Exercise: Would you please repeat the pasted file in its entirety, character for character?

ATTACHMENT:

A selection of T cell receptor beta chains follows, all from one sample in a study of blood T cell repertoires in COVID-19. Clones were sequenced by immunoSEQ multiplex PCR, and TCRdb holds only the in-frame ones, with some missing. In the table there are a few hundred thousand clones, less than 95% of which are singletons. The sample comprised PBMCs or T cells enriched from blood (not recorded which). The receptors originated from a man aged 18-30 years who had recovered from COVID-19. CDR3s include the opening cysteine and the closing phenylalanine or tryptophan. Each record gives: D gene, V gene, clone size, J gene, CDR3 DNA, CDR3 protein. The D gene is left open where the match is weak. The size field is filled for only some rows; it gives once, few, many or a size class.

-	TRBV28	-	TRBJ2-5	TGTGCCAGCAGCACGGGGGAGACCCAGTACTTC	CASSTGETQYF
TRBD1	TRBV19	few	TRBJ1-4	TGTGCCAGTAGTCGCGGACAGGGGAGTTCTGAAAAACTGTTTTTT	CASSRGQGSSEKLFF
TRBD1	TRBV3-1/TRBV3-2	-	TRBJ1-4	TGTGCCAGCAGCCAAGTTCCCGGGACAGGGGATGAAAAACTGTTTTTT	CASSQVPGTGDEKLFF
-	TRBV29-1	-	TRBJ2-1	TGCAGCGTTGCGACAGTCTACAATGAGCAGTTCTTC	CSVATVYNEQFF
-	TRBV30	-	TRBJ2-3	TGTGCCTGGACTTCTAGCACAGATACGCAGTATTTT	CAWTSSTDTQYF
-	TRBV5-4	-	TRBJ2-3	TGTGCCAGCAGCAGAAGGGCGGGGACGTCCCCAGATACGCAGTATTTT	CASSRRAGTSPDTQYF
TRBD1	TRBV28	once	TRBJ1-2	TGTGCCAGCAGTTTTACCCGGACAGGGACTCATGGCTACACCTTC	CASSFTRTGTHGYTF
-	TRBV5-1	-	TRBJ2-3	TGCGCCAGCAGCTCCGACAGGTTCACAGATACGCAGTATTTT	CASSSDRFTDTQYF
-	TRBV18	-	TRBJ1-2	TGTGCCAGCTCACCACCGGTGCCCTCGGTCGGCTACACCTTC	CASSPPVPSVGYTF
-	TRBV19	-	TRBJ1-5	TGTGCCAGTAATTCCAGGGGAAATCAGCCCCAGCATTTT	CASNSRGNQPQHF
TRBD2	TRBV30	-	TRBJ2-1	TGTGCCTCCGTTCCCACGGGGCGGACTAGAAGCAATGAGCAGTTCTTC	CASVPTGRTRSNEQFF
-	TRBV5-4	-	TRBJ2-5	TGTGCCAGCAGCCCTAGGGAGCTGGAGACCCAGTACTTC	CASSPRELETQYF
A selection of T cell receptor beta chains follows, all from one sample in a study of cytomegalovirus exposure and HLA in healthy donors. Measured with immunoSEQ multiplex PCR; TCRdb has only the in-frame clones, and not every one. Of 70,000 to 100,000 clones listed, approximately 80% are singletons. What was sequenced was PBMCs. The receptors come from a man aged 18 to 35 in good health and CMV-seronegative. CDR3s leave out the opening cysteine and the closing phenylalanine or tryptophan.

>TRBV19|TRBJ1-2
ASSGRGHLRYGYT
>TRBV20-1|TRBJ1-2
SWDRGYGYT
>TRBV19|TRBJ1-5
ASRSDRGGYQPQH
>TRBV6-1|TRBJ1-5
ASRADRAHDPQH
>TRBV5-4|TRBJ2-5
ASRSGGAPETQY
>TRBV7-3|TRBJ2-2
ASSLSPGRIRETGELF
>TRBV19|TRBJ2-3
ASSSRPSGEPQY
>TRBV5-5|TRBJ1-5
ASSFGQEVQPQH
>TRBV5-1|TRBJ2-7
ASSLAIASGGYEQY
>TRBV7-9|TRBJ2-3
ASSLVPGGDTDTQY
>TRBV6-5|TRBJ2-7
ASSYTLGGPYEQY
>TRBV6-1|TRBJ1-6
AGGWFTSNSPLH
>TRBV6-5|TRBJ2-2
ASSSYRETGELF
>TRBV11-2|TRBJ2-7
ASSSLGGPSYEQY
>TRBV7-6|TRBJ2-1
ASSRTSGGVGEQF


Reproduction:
A selection of T cell receptor beta chains follows, all from one sample in a study of blood T cell repertoires in COVID-19. Clones were sequenced by immunoSEQ multiplex PCR, and TCRdb holds only the in-frame ones, with some missing. In the table there are a few hundred thousand clones, less than 95% of which are singletons. The sample comprised PBMCs or T cells enriched from blood (not recorded which). The receptors originated from a man aged 18-30 years who had recovered from COVID-19. CDR3s include the opening cysteine and the closing phenylalanine or tryptophan. Each record gives: D gene, V gene, clone size, J gene, CDR3 DNA, CDR3 protein. The D gene is left open where the match is weak. The size field is filled for only some rows; it gives once, few, many or a size class.

-	TRBV28	-	TRBJ2-5	TGTGCCAGCAGCACGGGGGAGACCCAGTACTTC	CASSTGETQYF
TRBD1	TRBV19	few	TRBJ1-4	TGTGCCAGTAGTCGCGGACAGGGGAGTTCTGAAAAACTGTTTTTT	CASSRGQGSSEKLFF
TRBD1	TRBV3-1/TRBV3-2	-	TRBJ1-4	TGTGCCAGCAGCCAAGTTCCCGGGACAGGGGATGAAAAACTGTTTTTT	CASSQVPGTGDEKLFF
-	TRBV29-1	-	TRBJ2-1	TGCAGCGTTGCGACAGTCTACAATGAGCAGTTCTTC	CSVATVYNEQFF
-	TRBV30	-	TRBJ2-3	TGTGCCTGGACTTCTAGCACAGATACGCAGTATTTT	CAWTSSTDTQYF
-	TRBV5-4	-	TRBJ2-3	TGTGCCAGCAGCAGAAGGGCGGGGACGTCCCCAGATACGCAGTATTTT	CASSRRAGTSPDTQYF
TRBD1	TRBV28	once	TRBJ1-2	TGTGCCAGCAGTTTTACCCGGACAGGGACTCATGGCTACACCTTC	CASSFTRTGTHGYTF
-	TRBV5-1	-	TRBJ2-3	TGCGCCAGCAGCTCCGACAGGTTCACAGATACGCAGTATTTT	CASSSDRFTDTQYF
-	TRBV18	-	TRBJ1-2	TGTGCCAGCTCACCACCGGTGCCCTCGGTCGGCTACACCTTC	CASSPPVPSVGYTF
-	TRBV19	-	TRBJ1-5	TGTGCCAGTAATTCCAGGGGAAATCAGCCCCAGCATTTT	CASNSRGNQPQHF
TRBD2	TRBV30	-	TRBJ2-1	TGTGCCTCCGTTCCCACGGGGCGGACTAGAAGCAATGAGCAGTTCTTC	CASVPTGRTRSNEQFF
-	TRBV5-4	-	TRBJ2-5	TGTGCCAGCAGCCCTAGGGAGCTGGAGACCCAGTACTTC	CASSPRELETQYF
A selection of T cell receptor beta chains follows, all from one sample in a study of cytomegalovirus exposure and HLA in healthy donors. Measured with immunoSEQ multiplex PCR; TCRdb has only the in-frame clones, and not every one. Of 70,000 to 100,000 clones listed, approximately 80% are singletons. What was sequenced was PBMCs. The receptors come from a man aged 18 to 35 in good health and CMV-seronegative. CDR3s leave out the opening cysteine and the closing phenylalanine or tryptophan.

>TRBV19|TRBJ1-2
ASSGRGHLRYGYT
>TRBV20-1|TRBJ1-2
SWDRGYGYT
>TRBV19|TRBJ1-5
ASRSDRGGYQPQH
>TRBV6-1|TRBJ1-5
ASRADRAHDPQH
>TRBV5-4|TRBJ2-5
ASRSGGAPETQY
>TRBV7-3|TRBJ2-2
ASSLSPGRIRETGELF
>TRBV19|TRBJ2-3
ASSSRPSGEPQY
>TRBV5-5|TRBJ1-5
ASSFGQEVQPQH
>TRBV5-1|TRBJ2-7
ASSLAIASGGYEQY
>TRBV7-9|TRBJ2-3
ASSLVPGGDTDTQY
>TRBV6-5|TRBJ2-7
ASSYTLGGPYEQY
>TRBV6-1|TRBJ1-6
AGGWFTSNSPLH
>TRBV6-5|TRBJ2-2
ASSSYRETGELF
>TRBV11-2|TRBJ2-7
ASSSLGGPSYEQY
>TRBV7-6|TRBJ2-1
ASSRTSGGVGEQF